The Singer was in a quiet section now, one of those times following a great world disaster in which ice — white and gray sheets of it, made with small stitches so that it had no texture but instead an eerie, glistening smoothness — had engulfed the villages. Kira saw ice very seldom, only occasionally in the very coldest months when sleet struck the village, breaking tree branches, and the river froze near its banks. But she had remembered the fearsomeness and destruction of it when she worked on that section and had felt glad when beyond the edges of the ice disaster, green seeped in again and a quiet, fruitful time ensued.
He slid into the singing of the green part now, melodic and soothing, a relief after the frigid destruction that had made his voice harsh and forbidding.
Thomas leaned over and nudged her again. She glanced at Jo but the tyke had not moved. “Look down the aisle on the right,” Thomas whispered.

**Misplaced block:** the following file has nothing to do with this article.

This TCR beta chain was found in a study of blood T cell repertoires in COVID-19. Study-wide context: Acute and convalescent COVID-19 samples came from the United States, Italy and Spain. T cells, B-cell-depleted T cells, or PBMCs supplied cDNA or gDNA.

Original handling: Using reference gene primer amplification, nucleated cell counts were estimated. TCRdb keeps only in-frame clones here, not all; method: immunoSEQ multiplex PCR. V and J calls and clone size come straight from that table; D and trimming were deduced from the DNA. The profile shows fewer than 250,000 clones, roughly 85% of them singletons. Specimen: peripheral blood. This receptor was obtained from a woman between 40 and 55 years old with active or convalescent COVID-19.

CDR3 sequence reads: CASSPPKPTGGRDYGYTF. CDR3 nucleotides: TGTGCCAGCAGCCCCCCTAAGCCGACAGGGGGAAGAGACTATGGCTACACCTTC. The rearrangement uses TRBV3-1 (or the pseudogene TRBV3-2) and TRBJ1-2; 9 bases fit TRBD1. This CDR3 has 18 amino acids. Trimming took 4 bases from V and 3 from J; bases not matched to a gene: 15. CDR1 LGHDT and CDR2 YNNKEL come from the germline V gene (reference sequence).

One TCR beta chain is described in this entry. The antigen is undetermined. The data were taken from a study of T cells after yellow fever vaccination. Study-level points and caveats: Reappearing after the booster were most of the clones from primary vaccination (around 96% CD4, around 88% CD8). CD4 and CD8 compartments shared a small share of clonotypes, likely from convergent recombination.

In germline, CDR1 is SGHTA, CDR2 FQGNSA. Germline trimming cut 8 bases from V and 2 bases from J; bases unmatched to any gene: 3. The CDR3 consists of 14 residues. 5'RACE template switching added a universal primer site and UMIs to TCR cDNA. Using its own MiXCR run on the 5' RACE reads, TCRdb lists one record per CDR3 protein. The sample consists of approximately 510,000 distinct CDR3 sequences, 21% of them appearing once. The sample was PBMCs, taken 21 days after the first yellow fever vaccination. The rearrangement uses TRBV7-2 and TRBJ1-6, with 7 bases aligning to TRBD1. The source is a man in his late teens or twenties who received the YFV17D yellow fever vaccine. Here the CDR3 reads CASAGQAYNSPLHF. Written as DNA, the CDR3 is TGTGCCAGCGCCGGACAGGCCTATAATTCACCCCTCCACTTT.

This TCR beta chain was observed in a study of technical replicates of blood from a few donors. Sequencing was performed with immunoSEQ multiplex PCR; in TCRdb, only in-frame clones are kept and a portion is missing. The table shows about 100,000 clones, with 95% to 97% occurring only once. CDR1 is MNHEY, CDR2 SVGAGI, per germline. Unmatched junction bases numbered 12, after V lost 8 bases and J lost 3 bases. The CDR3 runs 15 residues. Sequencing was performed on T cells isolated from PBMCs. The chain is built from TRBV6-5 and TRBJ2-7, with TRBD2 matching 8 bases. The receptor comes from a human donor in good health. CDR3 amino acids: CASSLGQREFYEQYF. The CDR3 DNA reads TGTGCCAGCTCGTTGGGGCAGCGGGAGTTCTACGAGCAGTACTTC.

She did, and saw nothing.
“Keep watching,” Thomas murmured.
The Singer’s voice continued. Kira watched the side aisle. Suddenly she saw it: something moving stealthily, slowly, stopping now and then, and waiting; then creeping forward again.
People’s heads blocked her view. Kira leaned slightly to the right, trying to see around them, trying not to let the Council of Guardians know that something disruptive was happening. She glanced at them but they were all attentive and focused on the Singer.
It moved again in the shadows, and she could see now that it was human, a small human, on all fours like a stalking beast. She could see too that people sitting on the edge of the aisle were beginning to notice, though they kept their eyes toward the stage. There was a very small stir; shoulders turning slightly, quick glances, expressions of surprise. The small human crept forward again, inching stealthily closer to the first row.